How ‘Nvidia Chat with RTX’ Brings ‘LLMs as an Operating System’ Closer

Earlier this month, Nvidia released Chat with RTX, a free-to-download, generative AI-powered chatbot that users can interact with and customize as long as they have relatively affordable GPUs in their desktops.

Users query the chatbot and locate content stored locally in txt, .pdf, .doc, .docx, and .xml files, which can then be connected to open-source language models like Llama 2 and Mistral.

What’s notable about this approach is that it brings a virtual assistant directly onto the user’s local device without reaching out to online server farms.

In announcing Nvidia Chat, Nvidia said: “Since Chat with RT runs locally on Windows RTX PCs and workstations, the provided results are fast — and the user’s data stays on the device.

“Rather than relying on cloud-based LLM services, Chat with RTX lets users process sensitive data on a local PC without the need to share it with a third party or have an internet connection.”

Key Takeaways

  • Nvidia’s latest release of Chat with RTX brings a generative AI-powered chatbot directly onto local devices — with no internet connection.
  • By using retrieval-augmented generation (RAG), users can process data locally and customize virtual assistants on their Windows PCs.
  • Combined with Google’s Gemma, these push the momentum towards AI on the desktop rather than web-based, along with decentralized AI trained on specific datasets.

LLMs as an Operating System

For Nvidia, Chat with RTX is a step toward reimagining how LLMS are accessed and used.

Giving users the ability to customize a chatbot locally on a Windows PC, on their own documents and data, opens the door for developers to create their own personalized virtual assistants.

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This is made possible for owners of the RTX 30 Series and 40 Series GPU through the use of a combination of retrieval-augmented generation (RAG), NVIDIA TensorRT-LLM, and NVIDIA RTX acceleration.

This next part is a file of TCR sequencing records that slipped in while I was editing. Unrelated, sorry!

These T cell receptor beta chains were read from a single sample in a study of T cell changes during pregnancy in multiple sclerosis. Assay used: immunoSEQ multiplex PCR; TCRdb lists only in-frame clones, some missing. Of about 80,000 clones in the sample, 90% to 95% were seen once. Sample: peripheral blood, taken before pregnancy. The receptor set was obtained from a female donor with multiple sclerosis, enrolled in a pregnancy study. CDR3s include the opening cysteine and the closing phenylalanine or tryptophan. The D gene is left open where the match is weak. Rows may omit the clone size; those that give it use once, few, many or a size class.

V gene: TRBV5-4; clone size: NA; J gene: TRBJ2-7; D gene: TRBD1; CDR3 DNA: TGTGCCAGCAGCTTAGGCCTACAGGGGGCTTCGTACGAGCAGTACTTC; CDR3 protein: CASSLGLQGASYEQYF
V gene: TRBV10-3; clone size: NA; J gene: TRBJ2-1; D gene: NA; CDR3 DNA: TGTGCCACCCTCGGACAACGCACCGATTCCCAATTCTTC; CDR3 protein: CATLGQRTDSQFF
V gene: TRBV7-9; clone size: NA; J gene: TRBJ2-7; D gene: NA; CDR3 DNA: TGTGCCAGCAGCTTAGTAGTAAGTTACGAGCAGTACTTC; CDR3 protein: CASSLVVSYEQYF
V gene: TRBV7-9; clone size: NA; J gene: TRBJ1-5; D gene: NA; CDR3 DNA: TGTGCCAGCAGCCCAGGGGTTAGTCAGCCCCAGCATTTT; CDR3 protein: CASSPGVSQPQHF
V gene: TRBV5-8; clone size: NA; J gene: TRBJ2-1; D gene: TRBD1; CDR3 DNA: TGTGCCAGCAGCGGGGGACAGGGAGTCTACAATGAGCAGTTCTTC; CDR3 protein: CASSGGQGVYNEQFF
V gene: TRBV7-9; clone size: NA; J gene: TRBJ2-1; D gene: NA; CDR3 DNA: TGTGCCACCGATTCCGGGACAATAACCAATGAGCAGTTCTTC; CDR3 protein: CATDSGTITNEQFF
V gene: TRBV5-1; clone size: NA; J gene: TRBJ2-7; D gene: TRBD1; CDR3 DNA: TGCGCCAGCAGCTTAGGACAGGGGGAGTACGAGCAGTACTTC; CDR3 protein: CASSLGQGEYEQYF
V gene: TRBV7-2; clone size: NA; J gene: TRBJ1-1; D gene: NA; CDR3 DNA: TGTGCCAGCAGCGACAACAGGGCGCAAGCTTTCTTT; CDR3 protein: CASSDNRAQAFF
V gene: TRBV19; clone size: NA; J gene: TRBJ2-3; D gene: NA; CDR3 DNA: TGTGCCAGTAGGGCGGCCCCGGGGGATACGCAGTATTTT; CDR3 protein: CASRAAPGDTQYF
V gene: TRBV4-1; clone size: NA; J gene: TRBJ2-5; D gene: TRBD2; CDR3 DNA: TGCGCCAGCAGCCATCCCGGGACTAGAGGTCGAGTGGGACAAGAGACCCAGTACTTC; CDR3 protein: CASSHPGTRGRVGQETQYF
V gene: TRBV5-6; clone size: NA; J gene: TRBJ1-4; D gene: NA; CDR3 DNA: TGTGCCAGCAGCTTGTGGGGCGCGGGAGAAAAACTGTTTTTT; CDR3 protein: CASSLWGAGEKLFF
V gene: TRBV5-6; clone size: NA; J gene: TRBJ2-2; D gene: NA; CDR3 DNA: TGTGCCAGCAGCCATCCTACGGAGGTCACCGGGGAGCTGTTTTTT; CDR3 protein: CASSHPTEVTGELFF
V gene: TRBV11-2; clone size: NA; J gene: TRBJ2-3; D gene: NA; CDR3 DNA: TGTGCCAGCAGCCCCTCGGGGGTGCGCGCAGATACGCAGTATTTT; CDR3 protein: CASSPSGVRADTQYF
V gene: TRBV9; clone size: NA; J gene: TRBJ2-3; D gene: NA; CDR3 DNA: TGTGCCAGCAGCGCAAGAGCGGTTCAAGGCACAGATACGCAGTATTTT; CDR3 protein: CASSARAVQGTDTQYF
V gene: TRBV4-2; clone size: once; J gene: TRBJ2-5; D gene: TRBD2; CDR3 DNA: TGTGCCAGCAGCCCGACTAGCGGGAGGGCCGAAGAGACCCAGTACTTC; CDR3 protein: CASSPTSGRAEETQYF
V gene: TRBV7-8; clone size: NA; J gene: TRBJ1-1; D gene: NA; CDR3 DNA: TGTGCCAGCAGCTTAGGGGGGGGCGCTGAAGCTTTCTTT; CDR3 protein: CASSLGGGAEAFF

Senior research scientist and lead of AI agents Dr Jim Fan, in a post on X:

As Fan says, “NVIDIA is going local before OpenAI,” releasing an offline-friendly virtual assistant rather than a web-hosted chatbot like ChatGPT.

More broadly, Chat with RTX demonstrates how more and more vendors are looking to make the power of generative AI accessible to end users.

For instance, Google’s release of Gemma, a series of open models lightweight enough to run directly on a laptop or desktop computer, gives users the option to train models on smaller devices.

A Step Toward a Decentralized Future

The decentralization of AI has been brewing for quite some time – as researchers look to build their own custom models with specific datasets.

After all, while tools like ChatGPT and Claude can be useful for tasks like text summarization or even content creation, they aren’t a fit for every use case.

Giving developers the option to train open-source models offline with Chat with RTX and local files provides more control over model development by presenting an opportunity to build and train with a highly-curated dataset.

This local training is a key point of differentiation from other solution providers like Google and Microsoft – which have attempted to develop LLM-driven tools powered by web-based data.

In each case, these two tech giants have attempted to allow users to process data stored across their cloud environments and product ecosystems.

For instance, Microsoft Copilot enables users to query data stored in documents, emails, calendars, chats, meetings, and contacts. This means users can ask Copilot questions about documents, pull data from emails, or even use assistants as part of popular 365 Apps like Word, Excel, PowerPoint, Outlook, and Teams.

Likewise, Google Gemini can integrate with Google Workspace products like Gmail, Docs, and Sheets so that users can search for content stored within these tools or even generate content directly with Gemini when using them.

Chat with RTX provides an alternative to this approach by giving users the option to search through content located in their local device rather than stored in the cloud.

The Bottom Line

Chat with RTX highlights that the concept of virtual assistant is evolving to embrace personalization. Local files and data can be as valuable to generating insights as web-based data and are much easier to protect from unauthorized third parties.

The future of generative AI is moving toward personalized models, trained on select datasets and optimized for specific use cases rather than more generic consumer-grade models.

FAQs

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Tim Keary
Technology Specialist

Tim Keary is a freelance technology writer and reporter covering AI, cybersecurity, and enterprise technology. Before joining Techopedia full-time in 2023, his work appeared on VentureBeat, Forbes Advisor, and other notable technology platforms, where he covered the latest trends and innovations in technology. He holds a Master’s degree in History from the University of Kent, where he learned of the value of breaking complex topics down into simple concepts. Outside of writing and conducting interviews, Tim produces music and trains in Mixed Martial Arts (MMA).